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A new approach to study dispersal: immigration of novel alleles reveals female-biased dispersal in great reed warblers

  • Bengt Hansson
  • Staffan Bensch
  • Dennis Hasselquist
Publishing year: 2003
Language: English
Pages: 631-637
Publication/Series: Molecular Ecology
Volume: 12
Issue: 3
Document type: Journal article
Publisher: Wiley-Blackwell

Abstract english

We use the assignment technique and a new approach, the 'novel allele technique', to detect sex-biased dispersal in great reed warblers Acrocephalus arundinaceus . The data set consisted of immigrants and philopatric birds in a semi-isolated population in Sweden scored at 21 microsatellite loci. Fourteen cohorts were represented of which the four earliest were used to define a reference population. Female immigrants had lower assignment probability than males (i.e. were less likely to have been sampled in the reference population), and carried the majority of 'novel alleles' (i.e. alleles observed in the population for the first time). The difference in number of novel alleles between sexes was caused by a strong over-representation of females among the few individuals that carried several novel alleles, and there was a tendency for a corresponding female bias among individuals with low assignment probabilities. Immigrant males had similar or lower reproductive success than females. These results lead us to conclude that important interregional gene flow in great reed warblers depends on relatively few dispersing females, and that the novel allele technique may be a useful complement to the assignment technique when evaluating dispersal patterns from temporally structured data.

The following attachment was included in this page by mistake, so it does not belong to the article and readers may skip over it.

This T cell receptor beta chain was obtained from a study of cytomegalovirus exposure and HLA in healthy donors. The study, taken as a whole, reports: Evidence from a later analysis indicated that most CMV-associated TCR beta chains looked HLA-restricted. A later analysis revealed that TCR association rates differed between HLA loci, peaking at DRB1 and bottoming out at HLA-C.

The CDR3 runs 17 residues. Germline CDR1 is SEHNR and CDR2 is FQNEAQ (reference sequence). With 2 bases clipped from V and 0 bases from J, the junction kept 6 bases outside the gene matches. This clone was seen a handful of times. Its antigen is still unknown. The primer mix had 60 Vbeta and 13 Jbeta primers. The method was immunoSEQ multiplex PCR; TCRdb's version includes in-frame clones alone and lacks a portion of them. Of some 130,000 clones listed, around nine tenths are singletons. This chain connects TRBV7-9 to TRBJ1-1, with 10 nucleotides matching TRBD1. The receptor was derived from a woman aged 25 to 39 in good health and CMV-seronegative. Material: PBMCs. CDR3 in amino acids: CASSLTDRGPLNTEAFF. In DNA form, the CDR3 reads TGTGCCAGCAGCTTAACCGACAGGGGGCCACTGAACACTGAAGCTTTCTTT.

• Biological Sciences


  • Long-term study of great reed warblers
  • Molecular Ecology and Evolution Lab
  • ISSN: 0962-1083
Dennis Hasselquist
E-mail: dennis [dot] hasselquist [at] biol [dot] lu [dot] se



+46 46 222 37 08



Research group


Doctoral students and postdocs

Research fellows


Jacob Roved

PhD Students, main supervisor

PhD Students, assistant supervisor


Interview about my research in the Swedish podcast "Forskarn & jag"